Karl Rove’s political group making robocalls targeting Elizabeth Warren in Senate race
Kept at bay for months in the US Senate race by a pact curbing outside advertising, Karl Rove’s political group, Crossroads GPS, has begun blasting voters with “robocalls” targeting Elizabeth Warren.
One call criticizes Warren’s work leading a panel that monitored the federal bank bailout, erroneously suggesting she ran the bailout, and another claims that her support for President Obama’s health law could limit Medicare availability, even though the law does not propose doing so.
The calls are not a violation of the pledge the two candidates signed in January. The “People’s Pledge” penalizes the candidates if outside groups spend money on television, radio, or Internet ads on their behalf. But it does not limit outside mailings or phone calls, something Warren, a Democrat, and Senator Scott Brown, her Republican opponent, acknowledge.
The ads by Crossroads GPS come a month after a Globe reporter saw Brown meeting with Rove at a Tampa hotel restaurant during the Republican National Convention. The Brown campaign has said it was a chance meeting, not planned by either. The campaign would not say Thursday whether the two men discussed the Crossroads GPS robocalls, insisting again that the two simply ran into each other.
The Brown campaign pointed out Thursday that several groups have sent mailings and placed fliers on doors on Warren’s behalf, long before the Crossroads calls began. The campaign also pointed to data on the website OpenSecrets.org showing that outside groups supporting Warren were outspending those supporting Brown by roughly three to one on those efforts so far this year -- $599,152 to $215,891.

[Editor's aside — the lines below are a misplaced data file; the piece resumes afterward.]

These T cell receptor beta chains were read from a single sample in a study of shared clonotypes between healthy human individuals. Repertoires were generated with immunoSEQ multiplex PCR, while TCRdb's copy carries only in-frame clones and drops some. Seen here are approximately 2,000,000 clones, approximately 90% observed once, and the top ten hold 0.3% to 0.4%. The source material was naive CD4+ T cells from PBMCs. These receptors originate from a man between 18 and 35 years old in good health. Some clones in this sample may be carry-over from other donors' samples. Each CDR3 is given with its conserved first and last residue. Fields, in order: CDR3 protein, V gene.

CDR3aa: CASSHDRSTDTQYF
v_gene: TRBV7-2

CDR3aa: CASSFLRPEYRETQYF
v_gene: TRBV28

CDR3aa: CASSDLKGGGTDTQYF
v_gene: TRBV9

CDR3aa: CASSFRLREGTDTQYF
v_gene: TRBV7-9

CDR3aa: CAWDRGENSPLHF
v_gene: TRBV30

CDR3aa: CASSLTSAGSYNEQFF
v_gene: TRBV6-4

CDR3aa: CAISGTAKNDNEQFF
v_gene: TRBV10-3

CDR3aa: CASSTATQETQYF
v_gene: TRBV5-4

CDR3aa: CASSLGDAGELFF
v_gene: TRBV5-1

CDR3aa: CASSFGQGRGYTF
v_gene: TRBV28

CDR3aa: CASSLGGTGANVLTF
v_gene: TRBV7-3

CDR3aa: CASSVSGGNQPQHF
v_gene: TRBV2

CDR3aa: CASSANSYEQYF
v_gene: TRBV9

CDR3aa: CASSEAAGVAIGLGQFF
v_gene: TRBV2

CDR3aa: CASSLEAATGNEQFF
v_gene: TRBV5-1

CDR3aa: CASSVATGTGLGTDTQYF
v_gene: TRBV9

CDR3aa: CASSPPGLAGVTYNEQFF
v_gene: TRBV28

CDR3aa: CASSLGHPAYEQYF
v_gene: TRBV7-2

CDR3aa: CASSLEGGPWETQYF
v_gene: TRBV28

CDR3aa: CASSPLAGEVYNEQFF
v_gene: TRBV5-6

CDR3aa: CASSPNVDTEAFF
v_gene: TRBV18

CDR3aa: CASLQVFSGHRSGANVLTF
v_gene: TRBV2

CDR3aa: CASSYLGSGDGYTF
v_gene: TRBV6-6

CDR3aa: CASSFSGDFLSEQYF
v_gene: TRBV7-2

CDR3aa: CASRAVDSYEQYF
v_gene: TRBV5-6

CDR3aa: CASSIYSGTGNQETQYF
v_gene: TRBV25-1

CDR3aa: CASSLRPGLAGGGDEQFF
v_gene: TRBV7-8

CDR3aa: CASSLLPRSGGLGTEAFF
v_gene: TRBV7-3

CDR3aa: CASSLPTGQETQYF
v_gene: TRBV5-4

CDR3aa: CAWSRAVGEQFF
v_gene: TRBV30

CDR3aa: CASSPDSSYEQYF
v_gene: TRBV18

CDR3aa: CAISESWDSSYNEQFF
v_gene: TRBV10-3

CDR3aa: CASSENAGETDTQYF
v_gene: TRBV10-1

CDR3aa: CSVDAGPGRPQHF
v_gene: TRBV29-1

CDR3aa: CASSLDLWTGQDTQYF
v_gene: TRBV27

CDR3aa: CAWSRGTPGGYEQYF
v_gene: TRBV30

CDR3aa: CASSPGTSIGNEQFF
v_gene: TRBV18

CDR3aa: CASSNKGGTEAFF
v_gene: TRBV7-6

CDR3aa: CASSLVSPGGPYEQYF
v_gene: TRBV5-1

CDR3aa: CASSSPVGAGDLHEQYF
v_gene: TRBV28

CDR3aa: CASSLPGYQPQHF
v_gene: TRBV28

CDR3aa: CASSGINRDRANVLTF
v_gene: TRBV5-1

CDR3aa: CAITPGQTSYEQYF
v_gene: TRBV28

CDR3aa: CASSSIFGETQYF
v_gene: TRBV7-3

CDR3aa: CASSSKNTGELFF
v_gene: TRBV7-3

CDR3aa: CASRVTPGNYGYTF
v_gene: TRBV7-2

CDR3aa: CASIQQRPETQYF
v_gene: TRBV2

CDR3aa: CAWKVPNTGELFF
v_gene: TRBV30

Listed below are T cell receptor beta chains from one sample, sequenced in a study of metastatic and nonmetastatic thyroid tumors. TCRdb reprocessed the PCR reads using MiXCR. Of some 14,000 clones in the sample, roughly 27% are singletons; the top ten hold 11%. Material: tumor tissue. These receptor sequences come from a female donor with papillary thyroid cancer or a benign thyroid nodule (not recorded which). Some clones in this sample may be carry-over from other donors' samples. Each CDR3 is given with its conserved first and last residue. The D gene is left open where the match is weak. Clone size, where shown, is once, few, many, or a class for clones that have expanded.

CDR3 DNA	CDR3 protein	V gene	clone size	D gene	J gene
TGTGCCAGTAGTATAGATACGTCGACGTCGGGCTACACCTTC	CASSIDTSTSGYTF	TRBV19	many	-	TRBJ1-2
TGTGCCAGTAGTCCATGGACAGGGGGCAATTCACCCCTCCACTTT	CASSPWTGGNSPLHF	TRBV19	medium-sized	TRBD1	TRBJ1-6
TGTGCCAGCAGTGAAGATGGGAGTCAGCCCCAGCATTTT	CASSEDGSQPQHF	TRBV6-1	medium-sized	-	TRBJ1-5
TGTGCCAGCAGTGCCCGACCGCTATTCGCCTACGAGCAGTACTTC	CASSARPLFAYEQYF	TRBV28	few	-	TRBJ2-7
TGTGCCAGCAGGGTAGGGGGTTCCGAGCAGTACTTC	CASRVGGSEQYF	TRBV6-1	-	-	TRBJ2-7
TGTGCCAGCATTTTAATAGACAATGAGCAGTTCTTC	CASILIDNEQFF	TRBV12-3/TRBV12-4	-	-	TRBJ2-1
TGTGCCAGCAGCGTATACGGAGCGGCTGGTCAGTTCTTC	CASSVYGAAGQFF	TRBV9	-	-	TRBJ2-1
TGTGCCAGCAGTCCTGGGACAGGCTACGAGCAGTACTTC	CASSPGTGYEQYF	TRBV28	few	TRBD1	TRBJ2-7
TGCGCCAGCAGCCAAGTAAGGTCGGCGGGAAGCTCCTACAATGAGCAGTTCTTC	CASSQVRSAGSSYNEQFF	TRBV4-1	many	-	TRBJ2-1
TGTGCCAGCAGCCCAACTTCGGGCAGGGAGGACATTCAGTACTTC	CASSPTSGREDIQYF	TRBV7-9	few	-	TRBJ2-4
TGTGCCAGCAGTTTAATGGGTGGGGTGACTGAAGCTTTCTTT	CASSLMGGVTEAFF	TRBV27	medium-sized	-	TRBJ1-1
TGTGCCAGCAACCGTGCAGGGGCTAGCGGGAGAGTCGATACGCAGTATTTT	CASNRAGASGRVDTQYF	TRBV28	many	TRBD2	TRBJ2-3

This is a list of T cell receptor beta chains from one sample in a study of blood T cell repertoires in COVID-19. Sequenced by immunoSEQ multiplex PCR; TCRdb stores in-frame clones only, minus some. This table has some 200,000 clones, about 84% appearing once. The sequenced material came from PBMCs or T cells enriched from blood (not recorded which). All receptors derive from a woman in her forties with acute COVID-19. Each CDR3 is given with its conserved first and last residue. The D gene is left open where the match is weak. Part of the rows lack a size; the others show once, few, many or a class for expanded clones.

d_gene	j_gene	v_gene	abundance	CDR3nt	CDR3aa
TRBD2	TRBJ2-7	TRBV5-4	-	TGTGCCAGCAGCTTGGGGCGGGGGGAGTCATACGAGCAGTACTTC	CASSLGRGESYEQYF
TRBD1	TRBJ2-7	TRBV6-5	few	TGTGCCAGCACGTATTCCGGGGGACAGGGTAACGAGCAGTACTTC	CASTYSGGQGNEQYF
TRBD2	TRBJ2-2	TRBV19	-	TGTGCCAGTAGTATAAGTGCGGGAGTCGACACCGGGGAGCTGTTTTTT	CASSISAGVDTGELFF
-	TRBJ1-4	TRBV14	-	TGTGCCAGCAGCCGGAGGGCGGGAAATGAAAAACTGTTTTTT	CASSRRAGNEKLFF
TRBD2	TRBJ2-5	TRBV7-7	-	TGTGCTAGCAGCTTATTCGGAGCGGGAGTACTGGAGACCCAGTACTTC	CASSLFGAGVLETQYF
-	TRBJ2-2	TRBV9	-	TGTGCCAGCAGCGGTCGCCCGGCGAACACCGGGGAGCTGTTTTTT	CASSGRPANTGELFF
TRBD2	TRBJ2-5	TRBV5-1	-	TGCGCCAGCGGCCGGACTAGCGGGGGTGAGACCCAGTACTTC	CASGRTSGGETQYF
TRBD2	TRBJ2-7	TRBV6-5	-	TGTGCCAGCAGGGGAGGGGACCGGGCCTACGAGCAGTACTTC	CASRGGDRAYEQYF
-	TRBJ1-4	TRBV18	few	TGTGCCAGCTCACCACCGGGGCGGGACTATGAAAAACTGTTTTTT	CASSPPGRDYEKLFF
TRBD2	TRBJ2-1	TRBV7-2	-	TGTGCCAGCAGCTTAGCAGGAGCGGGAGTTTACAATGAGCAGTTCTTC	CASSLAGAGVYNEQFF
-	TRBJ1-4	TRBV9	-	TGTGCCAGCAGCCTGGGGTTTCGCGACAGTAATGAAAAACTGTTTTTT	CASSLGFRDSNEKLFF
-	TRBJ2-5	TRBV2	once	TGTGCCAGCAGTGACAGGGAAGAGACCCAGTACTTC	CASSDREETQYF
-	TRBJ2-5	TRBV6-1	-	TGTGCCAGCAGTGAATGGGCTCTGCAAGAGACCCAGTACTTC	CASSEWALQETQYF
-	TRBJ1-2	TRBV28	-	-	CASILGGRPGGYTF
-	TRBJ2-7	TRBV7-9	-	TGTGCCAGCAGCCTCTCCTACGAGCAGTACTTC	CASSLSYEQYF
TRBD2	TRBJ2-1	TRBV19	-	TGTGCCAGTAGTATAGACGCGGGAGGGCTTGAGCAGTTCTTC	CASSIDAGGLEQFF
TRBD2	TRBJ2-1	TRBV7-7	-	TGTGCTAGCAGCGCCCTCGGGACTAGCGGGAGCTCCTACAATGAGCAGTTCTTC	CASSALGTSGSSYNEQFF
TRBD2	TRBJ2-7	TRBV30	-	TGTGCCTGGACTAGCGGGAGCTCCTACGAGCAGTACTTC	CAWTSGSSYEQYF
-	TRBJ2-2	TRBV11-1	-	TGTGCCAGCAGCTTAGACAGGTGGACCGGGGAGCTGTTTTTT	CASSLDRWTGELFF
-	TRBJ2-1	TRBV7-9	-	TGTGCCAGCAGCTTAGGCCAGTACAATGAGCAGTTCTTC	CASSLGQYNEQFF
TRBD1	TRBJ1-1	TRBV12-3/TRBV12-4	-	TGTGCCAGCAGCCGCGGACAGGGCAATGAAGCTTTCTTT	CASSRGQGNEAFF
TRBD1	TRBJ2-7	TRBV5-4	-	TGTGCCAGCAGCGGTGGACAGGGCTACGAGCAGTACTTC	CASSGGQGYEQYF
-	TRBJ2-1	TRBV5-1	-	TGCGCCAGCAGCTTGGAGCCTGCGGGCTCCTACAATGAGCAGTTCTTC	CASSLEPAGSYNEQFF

“We are pleased that the People’s Pledge has held up and kept third-party groups off the airwaves as intended,” Brown’s spokesman Colin Reed said in an email. “Outside groups on both sides have been getting involved in this race in other ways not covered by the agreement, especially on behalf of Elizabeth Warren, who has benefited by a margin of nearly 3-to-1 from these sort of activities.”
A spokesman for Crossroads did not return calls and an email seeking comment.
Warren’s campaign spokeswoman, Alethea Harney, said the Rove call reinforced the message that the race is a national fight between Democrats and Republicans.
“This election is about whose side you stand on - and we all can see who stands with Scott Brown,” Harney said in a statement. “Karl Rove, Grover Norquist and national Republicans are wading into this race because they want Republican control of the Senate.”
The campaign did not respond to questions about the third-party fliers and mailings that have been sent out on Warren’s behalf.Noah Bierman can be reached at email@example.com. Follow him on Twitter @noahbierman.